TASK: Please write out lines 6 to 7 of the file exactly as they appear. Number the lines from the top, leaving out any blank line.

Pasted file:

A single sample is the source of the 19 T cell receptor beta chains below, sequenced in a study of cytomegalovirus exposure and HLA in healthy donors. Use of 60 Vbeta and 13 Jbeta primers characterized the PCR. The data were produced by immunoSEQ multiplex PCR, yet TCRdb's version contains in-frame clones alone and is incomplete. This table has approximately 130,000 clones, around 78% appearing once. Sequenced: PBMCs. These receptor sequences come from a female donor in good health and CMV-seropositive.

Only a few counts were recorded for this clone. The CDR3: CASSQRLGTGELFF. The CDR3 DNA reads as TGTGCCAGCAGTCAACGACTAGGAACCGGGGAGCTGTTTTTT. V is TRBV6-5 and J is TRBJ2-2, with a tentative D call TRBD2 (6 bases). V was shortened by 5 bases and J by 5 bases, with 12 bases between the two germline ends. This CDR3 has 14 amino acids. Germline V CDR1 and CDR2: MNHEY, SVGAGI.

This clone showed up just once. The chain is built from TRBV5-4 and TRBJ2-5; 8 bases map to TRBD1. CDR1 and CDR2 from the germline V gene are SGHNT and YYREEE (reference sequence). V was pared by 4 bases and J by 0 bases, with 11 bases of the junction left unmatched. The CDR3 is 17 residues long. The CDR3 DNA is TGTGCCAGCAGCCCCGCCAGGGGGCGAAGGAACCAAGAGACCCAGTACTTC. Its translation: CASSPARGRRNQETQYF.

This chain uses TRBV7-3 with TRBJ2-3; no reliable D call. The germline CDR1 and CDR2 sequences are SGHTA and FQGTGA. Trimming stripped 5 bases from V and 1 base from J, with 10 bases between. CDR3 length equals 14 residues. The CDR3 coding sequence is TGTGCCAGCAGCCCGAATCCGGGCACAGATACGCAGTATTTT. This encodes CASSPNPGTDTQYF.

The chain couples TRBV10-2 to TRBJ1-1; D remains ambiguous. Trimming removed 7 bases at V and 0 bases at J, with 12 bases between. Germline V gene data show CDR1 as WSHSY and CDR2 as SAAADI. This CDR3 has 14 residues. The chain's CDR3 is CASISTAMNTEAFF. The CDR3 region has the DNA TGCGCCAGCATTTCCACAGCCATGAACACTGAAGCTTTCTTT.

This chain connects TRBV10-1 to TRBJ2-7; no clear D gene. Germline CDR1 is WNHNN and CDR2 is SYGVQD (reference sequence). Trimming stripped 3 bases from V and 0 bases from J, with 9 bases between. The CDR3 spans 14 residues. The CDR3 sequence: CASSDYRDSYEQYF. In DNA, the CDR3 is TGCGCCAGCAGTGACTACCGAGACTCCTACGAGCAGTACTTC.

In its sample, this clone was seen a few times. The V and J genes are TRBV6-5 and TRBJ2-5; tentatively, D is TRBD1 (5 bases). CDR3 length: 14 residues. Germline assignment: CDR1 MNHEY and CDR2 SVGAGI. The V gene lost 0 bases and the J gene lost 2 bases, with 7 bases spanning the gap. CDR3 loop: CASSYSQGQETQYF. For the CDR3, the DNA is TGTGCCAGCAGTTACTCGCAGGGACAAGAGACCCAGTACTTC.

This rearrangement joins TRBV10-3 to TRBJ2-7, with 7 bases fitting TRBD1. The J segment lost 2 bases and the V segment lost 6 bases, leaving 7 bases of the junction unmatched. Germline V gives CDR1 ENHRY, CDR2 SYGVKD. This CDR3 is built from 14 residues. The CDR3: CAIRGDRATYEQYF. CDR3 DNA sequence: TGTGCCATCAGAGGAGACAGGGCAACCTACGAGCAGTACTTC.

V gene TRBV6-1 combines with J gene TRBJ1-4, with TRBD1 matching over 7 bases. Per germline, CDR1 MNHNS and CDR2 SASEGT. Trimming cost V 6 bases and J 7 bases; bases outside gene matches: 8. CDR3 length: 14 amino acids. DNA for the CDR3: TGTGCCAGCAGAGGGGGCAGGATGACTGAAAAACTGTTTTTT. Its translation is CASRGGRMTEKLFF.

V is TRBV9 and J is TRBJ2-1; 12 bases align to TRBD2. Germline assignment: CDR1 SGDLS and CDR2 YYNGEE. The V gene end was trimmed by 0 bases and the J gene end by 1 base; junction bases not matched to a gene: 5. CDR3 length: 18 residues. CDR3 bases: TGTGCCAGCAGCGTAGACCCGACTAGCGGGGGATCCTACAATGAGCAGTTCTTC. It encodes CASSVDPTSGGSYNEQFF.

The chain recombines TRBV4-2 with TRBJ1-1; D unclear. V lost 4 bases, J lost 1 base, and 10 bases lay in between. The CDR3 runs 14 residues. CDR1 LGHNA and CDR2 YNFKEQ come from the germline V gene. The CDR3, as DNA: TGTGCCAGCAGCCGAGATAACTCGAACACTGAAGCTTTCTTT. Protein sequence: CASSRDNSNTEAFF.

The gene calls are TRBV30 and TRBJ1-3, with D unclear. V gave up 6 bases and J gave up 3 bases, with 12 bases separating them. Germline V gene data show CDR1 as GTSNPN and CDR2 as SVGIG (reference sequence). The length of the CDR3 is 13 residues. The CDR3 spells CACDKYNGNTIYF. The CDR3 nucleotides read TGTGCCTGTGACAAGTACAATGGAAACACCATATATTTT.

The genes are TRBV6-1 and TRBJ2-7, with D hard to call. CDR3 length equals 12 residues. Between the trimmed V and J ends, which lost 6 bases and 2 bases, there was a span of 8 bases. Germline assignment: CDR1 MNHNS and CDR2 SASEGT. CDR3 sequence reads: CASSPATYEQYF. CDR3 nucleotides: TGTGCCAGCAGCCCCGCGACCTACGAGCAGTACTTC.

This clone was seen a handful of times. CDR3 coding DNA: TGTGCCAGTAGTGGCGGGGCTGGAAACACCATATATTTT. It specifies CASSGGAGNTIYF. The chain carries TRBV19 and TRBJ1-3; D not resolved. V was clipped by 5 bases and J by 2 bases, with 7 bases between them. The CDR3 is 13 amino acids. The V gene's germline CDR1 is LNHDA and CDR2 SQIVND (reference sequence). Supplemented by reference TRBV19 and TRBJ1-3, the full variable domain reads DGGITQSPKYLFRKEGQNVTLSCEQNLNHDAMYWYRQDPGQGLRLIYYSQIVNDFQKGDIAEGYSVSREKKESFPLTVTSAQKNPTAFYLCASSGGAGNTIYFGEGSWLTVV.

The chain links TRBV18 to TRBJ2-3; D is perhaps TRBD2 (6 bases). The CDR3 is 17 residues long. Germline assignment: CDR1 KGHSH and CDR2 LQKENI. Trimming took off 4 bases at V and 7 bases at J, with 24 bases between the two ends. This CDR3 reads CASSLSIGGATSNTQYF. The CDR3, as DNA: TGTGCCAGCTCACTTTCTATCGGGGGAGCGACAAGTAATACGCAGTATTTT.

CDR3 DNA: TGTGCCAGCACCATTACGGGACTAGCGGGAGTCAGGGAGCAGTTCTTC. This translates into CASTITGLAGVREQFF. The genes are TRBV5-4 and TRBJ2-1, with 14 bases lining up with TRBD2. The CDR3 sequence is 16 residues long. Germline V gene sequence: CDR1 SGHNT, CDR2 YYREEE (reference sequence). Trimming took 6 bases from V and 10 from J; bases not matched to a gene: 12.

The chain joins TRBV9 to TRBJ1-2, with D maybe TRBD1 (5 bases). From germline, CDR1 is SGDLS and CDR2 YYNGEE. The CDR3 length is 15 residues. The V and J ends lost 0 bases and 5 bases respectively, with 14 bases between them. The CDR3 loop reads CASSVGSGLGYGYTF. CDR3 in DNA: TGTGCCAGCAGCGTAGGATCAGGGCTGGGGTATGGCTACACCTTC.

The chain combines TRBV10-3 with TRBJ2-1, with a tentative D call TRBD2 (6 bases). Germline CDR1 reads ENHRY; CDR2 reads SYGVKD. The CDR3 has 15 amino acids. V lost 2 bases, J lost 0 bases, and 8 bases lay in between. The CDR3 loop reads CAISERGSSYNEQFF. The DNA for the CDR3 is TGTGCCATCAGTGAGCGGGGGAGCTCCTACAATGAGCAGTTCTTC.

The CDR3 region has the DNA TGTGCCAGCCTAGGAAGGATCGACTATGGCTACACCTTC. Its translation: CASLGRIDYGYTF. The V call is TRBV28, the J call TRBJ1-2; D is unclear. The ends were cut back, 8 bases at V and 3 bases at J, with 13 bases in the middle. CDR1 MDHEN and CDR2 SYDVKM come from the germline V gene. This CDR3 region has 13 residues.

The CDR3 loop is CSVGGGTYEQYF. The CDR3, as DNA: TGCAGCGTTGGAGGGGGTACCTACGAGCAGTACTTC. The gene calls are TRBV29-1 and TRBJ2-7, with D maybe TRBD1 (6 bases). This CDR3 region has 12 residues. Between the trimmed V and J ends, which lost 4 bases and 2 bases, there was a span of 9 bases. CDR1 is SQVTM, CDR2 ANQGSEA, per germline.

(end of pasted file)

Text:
This chain connects TRBV10-1 to TRBJ2-7; no clear D gene. Germline CDR1 is WNHNN and CDR2 is SYGVQD (reference sequence). Trimming stripped 3 bases from V and 0 bases from J, with 9 bases between. The CDR3 spans 14 residues. The CDR3 sequence: CASSDYRDSYEQYF. In DNA, the CDR3 is TGCGCCAGCAGTGACTACCGAGACTCCTACGAGCAGTACTTC.

In its sample, this clone was seen a few times. The V and J genes are TRBV6-5 and TRBJ2-5; tentatively, D is TRBD1 (5 bases). CDR3 length: 14 residues. Germline assignment: CDR1 MNHEY and CDR2 SVGAGI. The V gene lost 0 bases and the J gene lost 2 bases, with 7 bases spanning the gap. CDR3 loop: CASSYSQGQETQYF. For the CDR3, the DNA is TGTGCCAGCAGTTACTCGCAGGGACAAGAGACCCAGTACTTC.